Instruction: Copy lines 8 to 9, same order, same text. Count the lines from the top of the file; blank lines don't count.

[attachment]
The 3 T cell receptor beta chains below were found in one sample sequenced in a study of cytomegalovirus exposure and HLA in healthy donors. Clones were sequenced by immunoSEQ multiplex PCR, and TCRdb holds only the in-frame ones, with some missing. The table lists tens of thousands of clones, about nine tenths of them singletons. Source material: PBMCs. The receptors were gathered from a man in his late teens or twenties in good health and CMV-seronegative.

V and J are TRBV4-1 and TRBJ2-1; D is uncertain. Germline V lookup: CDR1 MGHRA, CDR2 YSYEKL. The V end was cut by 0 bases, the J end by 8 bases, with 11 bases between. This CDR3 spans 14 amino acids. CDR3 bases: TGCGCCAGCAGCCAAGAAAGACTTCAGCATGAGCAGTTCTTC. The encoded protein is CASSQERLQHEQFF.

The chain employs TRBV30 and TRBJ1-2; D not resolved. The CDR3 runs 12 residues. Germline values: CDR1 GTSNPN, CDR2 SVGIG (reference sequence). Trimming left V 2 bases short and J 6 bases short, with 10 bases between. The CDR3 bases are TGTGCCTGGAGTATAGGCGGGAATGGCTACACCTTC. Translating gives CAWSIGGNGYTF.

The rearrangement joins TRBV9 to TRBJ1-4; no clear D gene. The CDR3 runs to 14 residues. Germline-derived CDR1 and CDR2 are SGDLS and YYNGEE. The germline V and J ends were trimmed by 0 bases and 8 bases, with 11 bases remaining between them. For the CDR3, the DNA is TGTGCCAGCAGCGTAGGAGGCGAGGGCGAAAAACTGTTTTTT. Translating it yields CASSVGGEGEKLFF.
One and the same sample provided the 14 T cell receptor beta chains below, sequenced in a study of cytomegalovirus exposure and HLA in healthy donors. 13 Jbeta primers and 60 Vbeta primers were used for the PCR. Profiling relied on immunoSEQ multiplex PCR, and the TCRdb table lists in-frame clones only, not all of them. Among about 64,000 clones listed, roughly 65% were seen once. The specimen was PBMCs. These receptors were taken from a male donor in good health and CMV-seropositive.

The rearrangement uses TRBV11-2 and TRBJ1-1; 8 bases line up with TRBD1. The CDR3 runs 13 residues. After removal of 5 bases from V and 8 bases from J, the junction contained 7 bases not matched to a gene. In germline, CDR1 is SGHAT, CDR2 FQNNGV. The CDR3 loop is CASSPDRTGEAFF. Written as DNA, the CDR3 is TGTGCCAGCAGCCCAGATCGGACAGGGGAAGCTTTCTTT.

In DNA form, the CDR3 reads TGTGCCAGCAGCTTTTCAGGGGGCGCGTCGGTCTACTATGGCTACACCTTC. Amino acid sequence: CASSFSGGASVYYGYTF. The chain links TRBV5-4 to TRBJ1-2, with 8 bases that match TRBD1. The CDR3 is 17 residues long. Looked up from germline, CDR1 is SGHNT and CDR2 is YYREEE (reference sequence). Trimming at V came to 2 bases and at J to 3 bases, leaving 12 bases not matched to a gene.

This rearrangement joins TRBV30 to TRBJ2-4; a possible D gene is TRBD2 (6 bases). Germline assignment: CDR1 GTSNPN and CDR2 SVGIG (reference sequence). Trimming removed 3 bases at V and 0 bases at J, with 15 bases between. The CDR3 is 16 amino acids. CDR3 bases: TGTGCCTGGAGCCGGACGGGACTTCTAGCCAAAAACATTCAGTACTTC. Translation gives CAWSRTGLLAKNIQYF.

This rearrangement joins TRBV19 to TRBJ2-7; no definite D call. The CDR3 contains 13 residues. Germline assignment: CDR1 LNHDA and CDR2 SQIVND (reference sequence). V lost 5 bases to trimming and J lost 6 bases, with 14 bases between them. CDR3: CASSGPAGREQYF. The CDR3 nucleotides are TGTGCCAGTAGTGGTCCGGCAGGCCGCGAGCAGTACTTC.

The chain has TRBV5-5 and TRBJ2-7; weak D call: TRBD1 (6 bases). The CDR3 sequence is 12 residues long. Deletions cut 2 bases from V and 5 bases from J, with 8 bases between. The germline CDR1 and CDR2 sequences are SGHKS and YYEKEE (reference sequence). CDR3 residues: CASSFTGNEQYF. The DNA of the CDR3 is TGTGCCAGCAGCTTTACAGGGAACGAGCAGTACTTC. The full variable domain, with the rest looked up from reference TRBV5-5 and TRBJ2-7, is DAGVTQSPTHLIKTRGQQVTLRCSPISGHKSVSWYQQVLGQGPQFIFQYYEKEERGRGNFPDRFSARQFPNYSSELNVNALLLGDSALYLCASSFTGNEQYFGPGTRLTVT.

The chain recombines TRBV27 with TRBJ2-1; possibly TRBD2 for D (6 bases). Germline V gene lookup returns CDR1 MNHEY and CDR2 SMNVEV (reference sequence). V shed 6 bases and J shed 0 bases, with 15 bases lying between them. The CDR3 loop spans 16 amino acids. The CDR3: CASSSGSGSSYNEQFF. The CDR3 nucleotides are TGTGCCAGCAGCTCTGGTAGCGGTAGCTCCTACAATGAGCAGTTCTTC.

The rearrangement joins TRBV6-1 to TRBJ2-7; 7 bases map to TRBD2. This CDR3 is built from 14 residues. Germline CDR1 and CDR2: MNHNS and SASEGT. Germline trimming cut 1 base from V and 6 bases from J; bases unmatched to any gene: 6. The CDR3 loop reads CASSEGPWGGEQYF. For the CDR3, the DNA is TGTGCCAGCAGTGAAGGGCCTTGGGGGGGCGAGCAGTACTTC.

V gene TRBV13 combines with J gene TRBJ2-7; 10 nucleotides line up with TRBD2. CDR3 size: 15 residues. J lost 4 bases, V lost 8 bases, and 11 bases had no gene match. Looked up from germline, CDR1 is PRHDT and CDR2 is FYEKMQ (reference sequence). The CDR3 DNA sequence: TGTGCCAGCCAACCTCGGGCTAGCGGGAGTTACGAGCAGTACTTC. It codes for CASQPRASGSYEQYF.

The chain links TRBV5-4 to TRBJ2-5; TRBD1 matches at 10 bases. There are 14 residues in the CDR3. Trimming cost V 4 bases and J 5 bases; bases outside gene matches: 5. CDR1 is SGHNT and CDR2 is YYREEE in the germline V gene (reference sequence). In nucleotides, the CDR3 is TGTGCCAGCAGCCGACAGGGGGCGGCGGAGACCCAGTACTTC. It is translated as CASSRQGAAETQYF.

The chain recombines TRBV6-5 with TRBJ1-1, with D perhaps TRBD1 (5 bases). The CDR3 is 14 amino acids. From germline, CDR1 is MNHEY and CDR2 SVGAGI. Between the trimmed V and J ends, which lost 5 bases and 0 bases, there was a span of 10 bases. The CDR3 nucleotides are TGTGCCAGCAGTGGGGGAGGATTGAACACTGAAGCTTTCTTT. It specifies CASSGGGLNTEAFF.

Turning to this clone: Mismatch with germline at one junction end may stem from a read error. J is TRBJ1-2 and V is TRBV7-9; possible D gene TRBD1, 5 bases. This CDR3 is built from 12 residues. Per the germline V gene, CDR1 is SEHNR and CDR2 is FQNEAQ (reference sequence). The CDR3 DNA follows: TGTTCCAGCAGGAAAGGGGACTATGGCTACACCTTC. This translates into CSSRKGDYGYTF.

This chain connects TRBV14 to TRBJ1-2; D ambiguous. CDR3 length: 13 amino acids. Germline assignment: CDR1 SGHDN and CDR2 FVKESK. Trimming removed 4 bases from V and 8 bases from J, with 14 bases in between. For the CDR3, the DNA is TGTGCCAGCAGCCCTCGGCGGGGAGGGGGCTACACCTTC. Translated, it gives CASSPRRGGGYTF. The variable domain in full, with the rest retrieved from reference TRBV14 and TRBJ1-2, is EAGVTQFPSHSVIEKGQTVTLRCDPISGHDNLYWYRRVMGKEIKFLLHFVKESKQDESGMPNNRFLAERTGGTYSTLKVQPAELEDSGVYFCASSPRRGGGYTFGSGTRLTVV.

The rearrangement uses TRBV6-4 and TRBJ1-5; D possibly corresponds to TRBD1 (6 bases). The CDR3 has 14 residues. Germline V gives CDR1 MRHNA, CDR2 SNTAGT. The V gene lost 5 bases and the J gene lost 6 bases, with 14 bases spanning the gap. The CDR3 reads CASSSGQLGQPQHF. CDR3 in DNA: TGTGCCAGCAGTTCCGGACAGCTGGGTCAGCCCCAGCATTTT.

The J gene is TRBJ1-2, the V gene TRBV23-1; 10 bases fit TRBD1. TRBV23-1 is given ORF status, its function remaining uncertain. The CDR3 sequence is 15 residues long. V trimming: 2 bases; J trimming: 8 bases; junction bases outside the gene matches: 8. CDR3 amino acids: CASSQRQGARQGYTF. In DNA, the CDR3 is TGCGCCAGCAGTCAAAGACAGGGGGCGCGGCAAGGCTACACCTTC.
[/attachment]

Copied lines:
This rearrangement joins TRBV30 to TRBJ2-4; a possible D gene is TRBD2 (6 bases). Germline assignment: CDR1 GTSNPN and CDR2 SVGIG (reference sequence). Trimming removed 3 bases at V and 0 bases at J, with 15 bases between. The CDR3 is 16 amino acids. CDR3 bases: TGTGCCTGGAGCCGGACGGGACTTCTAGCCAAAAACATTCAGTACTTC. Translation gives CAWSRTGLLAKNIQYF.

This rearrangement joins TRBV19 to TRBJ2-7; no definite D call. The CDR3 contains 13 residues. Germline assignment: CDR1 LNHDA and CDR2 SQIVND (reference sequence). V lost 5 bases to trimming and J lost 6 bases, with 14 bases between them. CDR3: CASSGPAGREQYF. The CDR3 nucleotides are TGTGCCAGTAGTGGTCCGGCAGGCCGCGAGCAGTACTTC.